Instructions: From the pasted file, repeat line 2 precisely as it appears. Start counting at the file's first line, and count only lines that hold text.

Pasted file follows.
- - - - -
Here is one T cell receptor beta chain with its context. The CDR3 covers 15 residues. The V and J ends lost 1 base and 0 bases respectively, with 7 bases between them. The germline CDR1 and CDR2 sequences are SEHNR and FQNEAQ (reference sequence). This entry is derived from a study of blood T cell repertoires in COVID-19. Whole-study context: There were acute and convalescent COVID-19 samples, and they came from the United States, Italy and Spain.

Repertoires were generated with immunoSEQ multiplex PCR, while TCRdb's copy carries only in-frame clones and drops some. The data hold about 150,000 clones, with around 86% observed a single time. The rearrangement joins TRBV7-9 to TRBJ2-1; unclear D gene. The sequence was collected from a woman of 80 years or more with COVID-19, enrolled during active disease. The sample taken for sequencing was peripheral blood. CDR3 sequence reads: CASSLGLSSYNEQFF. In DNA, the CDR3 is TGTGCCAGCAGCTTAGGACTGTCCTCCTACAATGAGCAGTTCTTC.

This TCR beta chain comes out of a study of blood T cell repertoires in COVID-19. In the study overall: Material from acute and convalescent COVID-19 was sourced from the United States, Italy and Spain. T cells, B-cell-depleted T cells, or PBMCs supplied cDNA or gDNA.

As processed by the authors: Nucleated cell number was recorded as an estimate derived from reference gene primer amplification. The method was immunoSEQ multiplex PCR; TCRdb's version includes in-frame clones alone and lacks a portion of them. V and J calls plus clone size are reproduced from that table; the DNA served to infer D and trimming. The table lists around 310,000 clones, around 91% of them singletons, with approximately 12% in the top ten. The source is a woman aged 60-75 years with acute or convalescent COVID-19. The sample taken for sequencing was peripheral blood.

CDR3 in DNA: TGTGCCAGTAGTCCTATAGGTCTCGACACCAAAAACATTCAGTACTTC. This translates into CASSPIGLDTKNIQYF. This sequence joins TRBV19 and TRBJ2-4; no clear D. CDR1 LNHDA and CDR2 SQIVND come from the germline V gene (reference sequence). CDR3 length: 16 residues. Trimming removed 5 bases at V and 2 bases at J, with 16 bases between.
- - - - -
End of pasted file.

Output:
Repertoires were generated with immunoSEQ multiplex PCR, while TCRdb's copy carries only in-frame clones and drops some. The data hold about 150,000 clones, with around 86% observed a single time. The rearrangement joins TRBV7-9 to TRBJ2-1; unclear D gene. The sequence was collected from a woman of 80 years or more with COVID-19, enrolled during active disease. The sample taken for sequencing was peripheral blood. CDR3 sequence reads: CASSLGLSSYNEQFF. In DNA, the CDR3 is TGTGCCAGCAGCTTAGGACTGTCCTCCTACAATGAGCAGTTCTTC.